Note that although the correspondence between transmitted packets and received packets is determined in these examples based upon corresponding identifiers in each trace file, other techniques may be used to associate a transmitted packet to a received packet. For example, if intermediate, non-monitored, nodes exist between monitored nodes, the above referenced identifiers that identify the source and destination of each link may not correspond between nodes that are separated by one or more non-monitored nodes, thereby disassociating the source and destination of the link. In a preferred embodiment of this invention, alternative techniques for ‘pairing’ transmissions in one trace file with receptions in another trace file are provided. For example, if an application-specific analysis is being monitored, wherein a user is cognizant of a source node and one or more destination nodes, but is not aware of intermediate nodes, if any, the user may monitor the source and destination nodes and then manually identify the correspondence between each transmission-reception pair. In like manner, a variety of techniques may be used to establish each transmission-reception pair by comparing the contents of transmitted and received messages. Such techniques are particularly effective for matching transmission-reception pairs that progress through a firewall that repackages individual packets, as discussed further below with regard to
As illustrated in
In accordance with a first aspect of this invention, the range of each time base adjustment is constrained so as to assure that no packet appears to be received prior to being transmitted based on the common time base.
In the example of nodes A and B, the recorded propagation times of the three packets (AB-79, AB-48, AB-13) from node A to node B are 25 (75−50), 24 (198−174), and 27 (599−572). An adjustment of the time base of node B by more than −24 time units would result in the adjusted receipt time at node B of the second packet to be less than 174, before its transmission from node A. Thus, a lower bound to the adjustment of node B's time base relative to node A's time base is −24. Similarly, the recorded propagation times of the two packets (BA-32, BA-23) from node B to node A are each 52 ((154−102) and (550−498)). An adjustment of node B's time base of more than 52 would result in an adjusted transmit time at node B of both packets after their receipt at node A. Thus, an upper bound to the adjustment of node B's time base relative to node A's time base is +52. Based on the same analysis, the adjustment of node A's time base relative to node B's time base is bound between −52 and +24.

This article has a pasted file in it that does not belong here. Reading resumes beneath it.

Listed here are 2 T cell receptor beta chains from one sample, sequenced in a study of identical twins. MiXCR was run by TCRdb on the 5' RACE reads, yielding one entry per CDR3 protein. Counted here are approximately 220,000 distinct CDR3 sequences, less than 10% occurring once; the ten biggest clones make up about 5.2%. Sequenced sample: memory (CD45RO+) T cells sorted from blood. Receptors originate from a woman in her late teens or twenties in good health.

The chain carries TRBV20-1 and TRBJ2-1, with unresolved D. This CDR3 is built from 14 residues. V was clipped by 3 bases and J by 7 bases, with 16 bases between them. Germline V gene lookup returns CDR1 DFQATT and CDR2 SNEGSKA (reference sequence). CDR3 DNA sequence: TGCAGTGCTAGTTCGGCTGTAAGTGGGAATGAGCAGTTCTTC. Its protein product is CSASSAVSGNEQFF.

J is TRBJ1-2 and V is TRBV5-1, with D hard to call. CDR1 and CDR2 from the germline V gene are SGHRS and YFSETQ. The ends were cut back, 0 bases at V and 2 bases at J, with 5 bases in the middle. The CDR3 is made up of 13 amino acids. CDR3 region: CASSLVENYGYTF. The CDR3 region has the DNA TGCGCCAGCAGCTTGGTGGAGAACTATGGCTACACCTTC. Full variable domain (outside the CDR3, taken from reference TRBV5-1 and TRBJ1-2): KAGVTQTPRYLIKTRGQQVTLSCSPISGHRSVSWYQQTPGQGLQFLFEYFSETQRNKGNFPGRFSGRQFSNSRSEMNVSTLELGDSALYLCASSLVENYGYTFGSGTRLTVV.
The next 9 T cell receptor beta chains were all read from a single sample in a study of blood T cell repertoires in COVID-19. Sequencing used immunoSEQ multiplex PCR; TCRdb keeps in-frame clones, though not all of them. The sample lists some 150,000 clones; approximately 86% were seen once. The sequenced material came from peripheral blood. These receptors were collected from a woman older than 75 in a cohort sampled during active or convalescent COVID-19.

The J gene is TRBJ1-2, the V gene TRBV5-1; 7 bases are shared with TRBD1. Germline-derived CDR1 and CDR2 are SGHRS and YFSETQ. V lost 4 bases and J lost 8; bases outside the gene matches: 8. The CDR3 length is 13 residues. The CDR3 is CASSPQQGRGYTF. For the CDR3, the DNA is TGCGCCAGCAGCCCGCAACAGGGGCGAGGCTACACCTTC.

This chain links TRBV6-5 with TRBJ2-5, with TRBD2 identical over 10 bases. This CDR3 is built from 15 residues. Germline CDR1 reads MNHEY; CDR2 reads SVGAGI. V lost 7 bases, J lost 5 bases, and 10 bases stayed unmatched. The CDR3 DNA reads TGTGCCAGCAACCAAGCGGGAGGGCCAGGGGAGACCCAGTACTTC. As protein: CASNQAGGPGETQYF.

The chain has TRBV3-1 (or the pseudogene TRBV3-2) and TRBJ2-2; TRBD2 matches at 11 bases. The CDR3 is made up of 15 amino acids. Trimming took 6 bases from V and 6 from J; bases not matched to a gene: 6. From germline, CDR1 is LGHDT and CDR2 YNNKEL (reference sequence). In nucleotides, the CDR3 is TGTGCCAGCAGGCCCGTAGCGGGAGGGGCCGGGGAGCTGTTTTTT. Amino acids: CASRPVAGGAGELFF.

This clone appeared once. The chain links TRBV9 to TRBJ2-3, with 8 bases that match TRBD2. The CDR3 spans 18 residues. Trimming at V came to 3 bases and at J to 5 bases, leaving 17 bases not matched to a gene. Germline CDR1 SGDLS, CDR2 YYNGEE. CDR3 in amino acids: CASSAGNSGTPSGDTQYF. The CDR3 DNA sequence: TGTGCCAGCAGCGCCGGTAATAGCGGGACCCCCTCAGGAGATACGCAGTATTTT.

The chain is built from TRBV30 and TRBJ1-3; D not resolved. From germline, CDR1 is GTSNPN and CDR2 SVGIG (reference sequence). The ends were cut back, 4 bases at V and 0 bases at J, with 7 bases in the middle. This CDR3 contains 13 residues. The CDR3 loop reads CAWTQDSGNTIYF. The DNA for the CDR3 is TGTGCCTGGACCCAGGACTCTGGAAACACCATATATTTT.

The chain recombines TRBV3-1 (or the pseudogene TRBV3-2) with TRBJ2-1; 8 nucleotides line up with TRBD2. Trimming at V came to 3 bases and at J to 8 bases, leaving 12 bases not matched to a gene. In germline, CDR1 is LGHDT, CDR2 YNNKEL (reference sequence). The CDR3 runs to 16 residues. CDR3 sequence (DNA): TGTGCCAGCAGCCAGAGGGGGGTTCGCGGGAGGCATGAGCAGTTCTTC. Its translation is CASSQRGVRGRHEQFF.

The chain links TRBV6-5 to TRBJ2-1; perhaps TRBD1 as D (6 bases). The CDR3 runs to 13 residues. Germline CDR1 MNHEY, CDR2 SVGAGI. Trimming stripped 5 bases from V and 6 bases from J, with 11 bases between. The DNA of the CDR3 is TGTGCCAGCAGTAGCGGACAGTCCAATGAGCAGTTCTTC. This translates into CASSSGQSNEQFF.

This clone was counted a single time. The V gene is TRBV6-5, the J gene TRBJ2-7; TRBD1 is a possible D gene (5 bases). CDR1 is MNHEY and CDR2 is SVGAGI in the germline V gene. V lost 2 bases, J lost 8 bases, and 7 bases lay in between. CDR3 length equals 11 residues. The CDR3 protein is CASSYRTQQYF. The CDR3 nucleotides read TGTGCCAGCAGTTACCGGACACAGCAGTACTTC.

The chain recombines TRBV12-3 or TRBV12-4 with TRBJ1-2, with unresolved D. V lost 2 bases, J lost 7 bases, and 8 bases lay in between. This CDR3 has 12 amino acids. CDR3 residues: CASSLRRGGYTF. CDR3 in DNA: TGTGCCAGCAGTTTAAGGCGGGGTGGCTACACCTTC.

Defining each node as a vertex in a directed graph, and each communication path as an edge in the directed graph, upper (EUB) and lower (ELB) bounds for each edge of the graph can be determined as follows.
ELB(xy)=−min(Ry(i)−Tx(i)), i=all packets from x to y. (1)
EUB(xy)=min(Rx(i)−Ty(i)), i=all packets from y to x. (2)
Using this nomenclature:
The upper set of blocks in
In accordance with a second aspect of this invention, the constraints associated with the time base at each node relative to a common time base are determined by an iterative propagation of the constraints associated with each communication path in the network.
The objective of the iterative process of
TS(j)>TS(i)+ELB(ij), and (5)